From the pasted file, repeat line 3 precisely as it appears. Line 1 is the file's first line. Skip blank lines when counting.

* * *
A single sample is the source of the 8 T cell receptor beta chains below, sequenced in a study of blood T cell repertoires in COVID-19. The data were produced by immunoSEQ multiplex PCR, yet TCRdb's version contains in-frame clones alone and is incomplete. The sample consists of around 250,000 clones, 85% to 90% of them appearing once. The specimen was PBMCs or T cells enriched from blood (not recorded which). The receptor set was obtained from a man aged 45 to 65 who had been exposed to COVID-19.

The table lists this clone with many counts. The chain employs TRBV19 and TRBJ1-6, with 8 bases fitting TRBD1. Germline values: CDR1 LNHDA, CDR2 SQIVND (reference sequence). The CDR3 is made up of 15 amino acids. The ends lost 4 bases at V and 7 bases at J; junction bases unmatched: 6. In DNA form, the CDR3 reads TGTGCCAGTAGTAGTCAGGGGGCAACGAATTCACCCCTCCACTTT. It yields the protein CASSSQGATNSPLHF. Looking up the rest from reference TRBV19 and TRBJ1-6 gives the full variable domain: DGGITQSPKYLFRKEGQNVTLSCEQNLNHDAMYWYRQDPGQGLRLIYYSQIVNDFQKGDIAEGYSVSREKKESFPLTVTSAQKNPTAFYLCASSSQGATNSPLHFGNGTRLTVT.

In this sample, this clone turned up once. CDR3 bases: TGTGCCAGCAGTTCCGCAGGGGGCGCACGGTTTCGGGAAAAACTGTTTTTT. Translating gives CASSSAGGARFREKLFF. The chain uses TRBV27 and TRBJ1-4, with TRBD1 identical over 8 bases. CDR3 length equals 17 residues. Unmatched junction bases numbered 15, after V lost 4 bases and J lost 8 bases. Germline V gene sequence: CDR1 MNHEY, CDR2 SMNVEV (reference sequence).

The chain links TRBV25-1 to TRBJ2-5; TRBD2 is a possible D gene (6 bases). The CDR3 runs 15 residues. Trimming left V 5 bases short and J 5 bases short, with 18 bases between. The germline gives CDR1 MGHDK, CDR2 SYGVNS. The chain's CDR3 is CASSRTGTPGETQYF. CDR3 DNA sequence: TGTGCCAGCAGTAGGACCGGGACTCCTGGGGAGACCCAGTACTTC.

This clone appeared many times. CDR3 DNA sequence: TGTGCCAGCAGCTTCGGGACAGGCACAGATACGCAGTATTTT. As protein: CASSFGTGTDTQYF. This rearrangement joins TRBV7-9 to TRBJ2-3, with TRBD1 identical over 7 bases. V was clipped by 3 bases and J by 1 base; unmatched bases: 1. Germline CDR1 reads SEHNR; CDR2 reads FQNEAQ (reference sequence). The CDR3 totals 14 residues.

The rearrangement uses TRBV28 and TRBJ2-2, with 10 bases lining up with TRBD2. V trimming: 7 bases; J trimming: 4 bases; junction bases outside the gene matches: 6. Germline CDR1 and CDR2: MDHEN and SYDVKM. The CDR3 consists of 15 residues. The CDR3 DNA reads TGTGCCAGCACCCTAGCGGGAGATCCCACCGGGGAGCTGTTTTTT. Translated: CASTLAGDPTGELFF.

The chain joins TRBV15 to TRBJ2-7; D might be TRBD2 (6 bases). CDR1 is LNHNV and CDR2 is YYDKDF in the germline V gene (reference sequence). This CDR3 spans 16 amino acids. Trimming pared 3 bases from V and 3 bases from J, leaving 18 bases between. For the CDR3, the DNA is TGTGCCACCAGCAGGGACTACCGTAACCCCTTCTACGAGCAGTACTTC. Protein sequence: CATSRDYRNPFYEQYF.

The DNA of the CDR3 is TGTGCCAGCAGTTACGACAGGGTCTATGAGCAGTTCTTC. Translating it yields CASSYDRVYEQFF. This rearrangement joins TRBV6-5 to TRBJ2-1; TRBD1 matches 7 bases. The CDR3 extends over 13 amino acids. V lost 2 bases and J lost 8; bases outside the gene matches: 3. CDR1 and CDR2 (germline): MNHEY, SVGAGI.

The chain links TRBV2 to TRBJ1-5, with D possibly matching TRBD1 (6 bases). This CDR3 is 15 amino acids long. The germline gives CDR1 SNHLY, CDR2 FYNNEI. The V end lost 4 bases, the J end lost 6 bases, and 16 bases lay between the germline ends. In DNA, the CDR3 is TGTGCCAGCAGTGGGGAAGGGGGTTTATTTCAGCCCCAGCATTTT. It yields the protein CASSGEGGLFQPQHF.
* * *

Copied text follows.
In this sample, this clone turned up once. CDR3 bases: TGTGCCAGCAGTTCCGCAGGGGGCGCACGGTTTCGGGAAAAACTGTTTTTT. Translating gives CASSSAGGARFREKLFF. The chain uses TRBV27 and TRBJ1-4, with TRBD1 identical over 8 bases. CDR3 length equals 17 residues. Unmatched junction bases numbered 15, after V lost 4 bases and J lost 8 bases. Germline V gene sequence: CDR1 MNHEY, CDR2 SMNVEV (reference sequence).